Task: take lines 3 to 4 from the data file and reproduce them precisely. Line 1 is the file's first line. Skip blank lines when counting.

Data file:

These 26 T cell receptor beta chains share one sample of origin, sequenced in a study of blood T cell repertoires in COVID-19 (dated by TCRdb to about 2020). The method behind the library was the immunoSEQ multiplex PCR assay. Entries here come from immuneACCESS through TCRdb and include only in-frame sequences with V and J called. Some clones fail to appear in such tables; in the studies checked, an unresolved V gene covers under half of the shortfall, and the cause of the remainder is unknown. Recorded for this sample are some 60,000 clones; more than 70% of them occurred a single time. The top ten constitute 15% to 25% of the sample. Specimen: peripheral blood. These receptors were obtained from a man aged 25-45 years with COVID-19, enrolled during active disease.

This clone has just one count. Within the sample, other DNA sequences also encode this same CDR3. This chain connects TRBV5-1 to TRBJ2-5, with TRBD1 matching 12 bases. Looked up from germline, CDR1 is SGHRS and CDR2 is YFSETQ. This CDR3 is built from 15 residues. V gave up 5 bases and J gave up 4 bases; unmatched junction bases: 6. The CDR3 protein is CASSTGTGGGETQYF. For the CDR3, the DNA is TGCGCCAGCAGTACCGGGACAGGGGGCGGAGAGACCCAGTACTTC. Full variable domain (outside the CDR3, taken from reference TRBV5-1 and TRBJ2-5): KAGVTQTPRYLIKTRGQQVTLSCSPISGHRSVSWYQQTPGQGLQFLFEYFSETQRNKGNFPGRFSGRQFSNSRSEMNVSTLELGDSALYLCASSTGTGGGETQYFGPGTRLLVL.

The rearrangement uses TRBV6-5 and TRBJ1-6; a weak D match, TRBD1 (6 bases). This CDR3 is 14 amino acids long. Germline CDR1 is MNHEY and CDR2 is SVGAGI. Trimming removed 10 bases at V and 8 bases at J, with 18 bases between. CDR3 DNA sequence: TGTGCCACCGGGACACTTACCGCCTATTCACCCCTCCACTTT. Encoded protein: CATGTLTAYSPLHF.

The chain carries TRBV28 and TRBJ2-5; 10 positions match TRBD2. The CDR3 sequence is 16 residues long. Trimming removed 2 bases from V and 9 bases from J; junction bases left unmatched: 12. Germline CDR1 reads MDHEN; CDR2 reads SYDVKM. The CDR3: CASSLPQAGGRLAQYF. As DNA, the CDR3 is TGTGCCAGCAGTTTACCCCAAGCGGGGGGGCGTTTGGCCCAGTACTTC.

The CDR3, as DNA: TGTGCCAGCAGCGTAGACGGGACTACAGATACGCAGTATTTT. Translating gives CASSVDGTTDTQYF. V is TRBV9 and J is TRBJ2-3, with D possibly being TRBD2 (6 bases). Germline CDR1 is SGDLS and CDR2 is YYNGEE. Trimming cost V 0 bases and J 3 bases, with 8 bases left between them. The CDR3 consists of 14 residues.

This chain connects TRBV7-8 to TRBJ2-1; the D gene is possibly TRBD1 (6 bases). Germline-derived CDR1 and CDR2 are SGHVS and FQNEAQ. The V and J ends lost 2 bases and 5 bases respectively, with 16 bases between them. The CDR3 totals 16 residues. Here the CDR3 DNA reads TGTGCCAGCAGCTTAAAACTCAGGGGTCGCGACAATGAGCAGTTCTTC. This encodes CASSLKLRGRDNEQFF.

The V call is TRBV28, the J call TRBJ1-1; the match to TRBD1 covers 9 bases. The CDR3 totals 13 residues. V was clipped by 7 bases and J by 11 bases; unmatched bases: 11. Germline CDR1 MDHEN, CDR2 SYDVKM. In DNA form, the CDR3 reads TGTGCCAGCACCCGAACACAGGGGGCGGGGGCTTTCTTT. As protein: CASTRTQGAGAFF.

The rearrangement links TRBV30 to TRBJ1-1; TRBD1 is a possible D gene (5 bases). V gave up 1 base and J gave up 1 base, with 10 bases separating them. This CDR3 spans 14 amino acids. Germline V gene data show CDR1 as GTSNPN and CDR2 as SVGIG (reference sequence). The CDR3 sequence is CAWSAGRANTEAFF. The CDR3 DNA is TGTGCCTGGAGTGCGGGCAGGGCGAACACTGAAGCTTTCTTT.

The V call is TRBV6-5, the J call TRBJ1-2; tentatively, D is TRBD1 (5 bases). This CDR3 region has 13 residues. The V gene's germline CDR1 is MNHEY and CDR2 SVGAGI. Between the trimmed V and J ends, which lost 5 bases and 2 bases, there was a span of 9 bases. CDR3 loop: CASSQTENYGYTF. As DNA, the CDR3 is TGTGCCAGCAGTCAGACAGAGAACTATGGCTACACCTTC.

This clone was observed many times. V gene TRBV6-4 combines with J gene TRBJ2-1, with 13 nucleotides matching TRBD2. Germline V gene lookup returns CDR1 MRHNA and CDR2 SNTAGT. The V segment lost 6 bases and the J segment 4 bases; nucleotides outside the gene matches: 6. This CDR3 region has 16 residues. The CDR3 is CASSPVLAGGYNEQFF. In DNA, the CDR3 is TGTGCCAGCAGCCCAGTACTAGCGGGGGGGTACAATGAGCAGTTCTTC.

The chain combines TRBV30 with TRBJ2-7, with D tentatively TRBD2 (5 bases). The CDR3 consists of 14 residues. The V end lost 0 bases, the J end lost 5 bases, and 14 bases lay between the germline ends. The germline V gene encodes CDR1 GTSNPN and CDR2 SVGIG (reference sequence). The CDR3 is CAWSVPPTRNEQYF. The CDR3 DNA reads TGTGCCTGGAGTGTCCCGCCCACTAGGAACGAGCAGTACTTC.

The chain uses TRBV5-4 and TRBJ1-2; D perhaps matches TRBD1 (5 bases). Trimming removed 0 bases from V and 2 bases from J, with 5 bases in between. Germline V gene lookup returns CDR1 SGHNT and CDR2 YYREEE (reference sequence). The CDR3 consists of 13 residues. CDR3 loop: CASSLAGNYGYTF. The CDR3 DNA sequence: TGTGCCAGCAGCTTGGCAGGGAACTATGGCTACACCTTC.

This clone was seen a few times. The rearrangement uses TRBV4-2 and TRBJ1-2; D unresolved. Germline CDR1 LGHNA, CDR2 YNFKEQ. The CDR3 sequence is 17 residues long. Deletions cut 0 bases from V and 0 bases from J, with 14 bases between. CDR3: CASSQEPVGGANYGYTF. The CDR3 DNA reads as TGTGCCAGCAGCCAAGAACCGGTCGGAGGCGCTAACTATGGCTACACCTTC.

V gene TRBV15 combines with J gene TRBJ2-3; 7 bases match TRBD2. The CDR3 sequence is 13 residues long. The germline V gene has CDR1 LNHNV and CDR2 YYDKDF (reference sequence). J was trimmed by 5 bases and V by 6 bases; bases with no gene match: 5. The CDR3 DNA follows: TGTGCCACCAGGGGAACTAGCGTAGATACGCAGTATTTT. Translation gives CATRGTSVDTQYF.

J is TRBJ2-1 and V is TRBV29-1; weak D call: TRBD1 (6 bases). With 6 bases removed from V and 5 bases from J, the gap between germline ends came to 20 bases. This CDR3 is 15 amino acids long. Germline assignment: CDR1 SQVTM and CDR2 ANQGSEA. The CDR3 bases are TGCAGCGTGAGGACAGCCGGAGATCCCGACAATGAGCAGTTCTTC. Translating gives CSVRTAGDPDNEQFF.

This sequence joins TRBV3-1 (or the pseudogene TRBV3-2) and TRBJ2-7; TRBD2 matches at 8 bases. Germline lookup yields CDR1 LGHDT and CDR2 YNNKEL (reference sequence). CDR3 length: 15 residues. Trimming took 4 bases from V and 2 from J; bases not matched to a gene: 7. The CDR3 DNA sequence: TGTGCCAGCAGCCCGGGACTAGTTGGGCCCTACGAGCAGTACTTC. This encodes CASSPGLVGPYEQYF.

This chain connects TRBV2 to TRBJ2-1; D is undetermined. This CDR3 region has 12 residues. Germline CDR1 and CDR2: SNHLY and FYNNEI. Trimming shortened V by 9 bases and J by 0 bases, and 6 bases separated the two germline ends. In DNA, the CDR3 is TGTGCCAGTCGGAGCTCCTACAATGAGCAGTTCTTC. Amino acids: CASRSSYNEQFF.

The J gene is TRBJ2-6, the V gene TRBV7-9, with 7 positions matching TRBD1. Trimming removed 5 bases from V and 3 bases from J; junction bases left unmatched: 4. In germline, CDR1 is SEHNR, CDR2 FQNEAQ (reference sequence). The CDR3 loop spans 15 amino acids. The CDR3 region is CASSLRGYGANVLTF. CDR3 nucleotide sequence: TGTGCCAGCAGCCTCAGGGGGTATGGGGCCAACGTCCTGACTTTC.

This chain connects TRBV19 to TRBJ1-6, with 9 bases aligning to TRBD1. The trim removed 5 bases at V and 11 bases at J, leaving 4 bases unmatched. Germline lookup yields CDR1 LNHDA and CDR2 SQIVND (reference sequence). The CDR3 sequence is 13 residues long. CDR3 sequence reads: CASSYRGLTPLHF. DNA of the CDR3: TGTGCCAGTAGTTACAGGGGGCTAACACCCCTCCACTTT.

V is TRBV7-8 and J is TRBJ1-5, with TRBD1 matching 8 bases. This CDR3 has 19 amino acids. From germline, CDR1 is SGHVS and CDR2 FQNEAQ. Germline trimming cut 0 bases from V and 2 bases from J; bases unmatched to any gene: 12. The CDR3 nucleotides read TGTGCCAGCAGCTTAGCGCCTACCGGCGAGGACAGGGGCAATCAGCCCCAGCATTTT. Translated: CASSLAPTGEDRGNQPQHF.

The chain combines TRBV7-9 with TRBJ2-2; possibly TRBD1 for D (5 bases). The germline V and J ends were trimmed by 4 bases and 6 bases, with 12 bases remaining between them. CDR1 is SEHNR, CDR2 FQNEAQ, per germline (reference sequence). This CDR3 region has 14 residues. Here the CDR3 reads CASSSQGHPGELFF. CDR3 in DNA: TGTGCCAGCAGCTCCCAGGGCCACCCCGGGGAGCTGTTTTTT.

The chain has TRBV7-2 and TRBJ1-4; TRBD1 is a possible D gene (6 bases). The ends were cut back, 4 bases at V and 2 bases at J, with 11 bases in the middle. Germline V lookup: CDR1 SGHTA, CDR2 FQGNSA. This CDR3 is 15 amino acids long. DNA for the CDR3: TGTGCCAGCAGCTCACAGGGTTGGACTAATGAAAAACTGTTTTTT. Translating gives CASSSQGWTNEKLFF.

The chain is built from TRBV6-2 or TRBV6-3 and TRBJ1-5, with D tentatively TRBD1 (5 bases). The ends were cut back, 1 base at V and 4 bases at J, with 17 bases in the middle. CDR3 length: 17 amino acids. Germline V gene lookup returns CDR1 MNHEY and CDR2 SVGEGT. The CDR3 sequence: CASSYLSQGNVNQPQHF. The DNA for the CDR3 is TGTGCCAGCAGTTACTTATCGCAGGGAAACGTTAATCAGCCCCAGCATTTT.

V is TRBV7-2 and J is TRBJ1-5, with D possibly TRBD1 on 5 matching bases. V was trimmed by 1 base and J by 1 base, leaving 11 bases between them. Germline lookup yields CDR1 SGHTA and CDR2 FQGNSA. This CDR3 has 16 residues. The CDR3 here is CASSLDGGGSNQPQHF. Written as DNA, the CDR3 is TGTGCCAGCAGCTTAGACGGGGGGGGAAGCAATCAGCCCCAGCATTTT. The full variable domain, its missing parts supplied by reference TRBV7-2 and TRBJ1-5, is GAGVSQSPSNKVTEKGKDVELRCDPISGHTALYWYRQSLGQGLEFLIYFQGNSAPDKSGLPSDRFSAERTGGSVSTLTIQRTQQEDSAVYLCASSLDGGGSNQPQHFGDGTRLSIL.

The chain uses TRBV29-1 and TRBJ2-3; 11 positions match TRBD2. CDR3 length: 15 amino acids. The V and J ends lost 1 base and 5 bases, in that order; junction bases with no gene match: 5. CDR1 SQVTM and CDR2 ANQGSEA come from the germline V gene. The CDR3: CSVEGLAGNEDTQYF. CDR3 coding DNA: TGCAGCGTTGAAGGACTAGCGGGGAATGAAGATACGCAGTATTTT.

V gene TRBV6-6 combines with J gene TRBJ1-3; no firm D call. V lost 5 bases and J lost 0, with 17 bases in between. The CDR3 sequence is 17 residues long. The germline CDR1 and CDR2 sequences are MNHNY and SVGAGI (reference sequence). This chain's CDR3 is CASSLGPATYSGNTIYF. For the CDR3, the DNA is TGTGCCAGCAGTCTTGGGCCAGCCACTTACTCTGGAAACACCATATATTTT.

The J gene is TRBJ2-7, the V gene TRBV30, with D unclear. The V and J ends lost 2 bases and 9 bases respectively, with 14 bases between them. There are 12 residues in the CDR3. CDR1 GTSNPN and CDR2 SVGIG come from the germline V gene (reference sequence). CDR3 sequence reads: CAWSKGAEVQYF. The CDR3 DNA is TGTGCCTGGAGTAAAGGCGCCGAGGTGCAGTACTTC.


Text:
The rearrangement uses TRBV6-5 and TRBJ1-6; a weak D match, TRBD1 (6 bases). This CDR3 is 14 amino acids long. Germline CDR1 is MNHEY and CDR2 is SVGAGI. Trimming removed 10 bases at V and 8 bases at J, with 18 bases between. CDR3 DNA sequence: TGTGCCACCGGGACACTTACCGCCTATTCACCCCTCCACTTT. Encoded protein: CATGTLTAYSPLHF.

The chain carries TRBV28 and TRBJ2-5; 10 positions match TRBD2. The CDR3 sequence is 16 residues long. Trimming removed 2 bases from V and 9 bases from J; junction bases left unmatched: 12. Germline CDR1 reads MDHEN; CDR2 reads SYDVKM. The CDR3: CASSLPQAGGRLAQYF. As DNA, the CDR3 is TGTGCCAGCAGTTTACCCCAAGCGGGGGGGCGTTTGGCCCAGTACTTC.